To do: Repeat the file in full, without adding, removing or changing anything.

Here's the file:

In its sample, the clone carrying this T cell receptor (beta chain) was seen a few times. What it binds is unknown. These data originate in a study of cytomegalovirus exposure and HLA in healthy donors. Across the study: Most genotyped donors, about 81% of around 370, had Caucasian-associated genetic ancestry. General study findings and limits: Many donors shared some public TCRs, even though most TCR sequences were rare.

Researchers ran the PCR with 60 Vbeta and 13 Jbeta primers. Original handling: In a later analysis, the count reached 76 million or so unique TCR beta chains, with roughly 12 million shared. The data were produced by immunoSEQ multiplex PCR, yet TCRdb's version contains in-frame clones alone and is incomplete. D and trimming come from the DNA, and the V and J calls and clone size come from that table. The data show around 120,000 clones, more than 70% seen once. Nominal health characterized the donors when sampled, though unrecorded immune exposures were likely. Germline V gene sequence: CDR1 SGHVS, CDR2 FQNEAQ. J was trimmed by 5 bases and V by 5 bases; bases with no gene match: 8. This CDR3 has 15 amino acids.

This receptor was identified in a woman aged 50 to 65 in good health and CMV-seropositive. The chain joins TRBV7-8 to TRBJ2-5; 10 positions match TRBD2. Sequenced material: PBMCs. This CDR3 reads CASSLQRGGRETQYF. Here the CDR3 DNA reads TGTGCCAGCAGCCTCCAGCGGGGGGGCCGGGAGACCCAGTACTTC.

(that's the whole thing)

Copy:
In its sample, the clone carrying this T cell receptor (beta chain) was seen a few times. What it binds is unknown. These data originate in a study of cytomegalovirus exposure and HLA in healthy donors. Across the study: Most genotyped donors, about 81% of around 370, had Caucasian-associated genetic ancestry. General study findings and limits: Many donors shared some public TCRs, even though most TCR sequences were rare.

Researchers ran the PCR with 60 Vbeta and 13 Jbeta primers. Original handling: In a later analysis, the count reached 76 million or so unique TCR beta chains, with roughly 12 million shared. The data were produced by immunoSEQ multiplex PCR, yet TCRdb's version contains in-frame clones alone and is incomplete. D and trimming come from the DNA, and the V and J calls and clone size come from that table. The data show around 120,000 clones, more than 70% seen once. Nominal health characterized the donors when sampled, though unrecorded immune exposures were likely. Germline V gene sequence: CDR1 SGHVS, CDR2 FQNEAQ. J was trimmed by 5 bases and V by 5 bases; bases with no gene match: 8. This CDR3 has 15 amino acids.

This receptor was identified in a woman aged 50 to 65 in good health and CMV-seropositive. The chain joins TRBV7-8 to TRBJ2-5; 10 positions match TRBD2. Sequenced material: PBMCs. This CDR3 reads CASSLQRGGRETQYF. Here the CDR3 DNA reads TGTGCCAGCAGCCTCCAGCGGGGGGGCCGGGAGACCCAGTACTTC.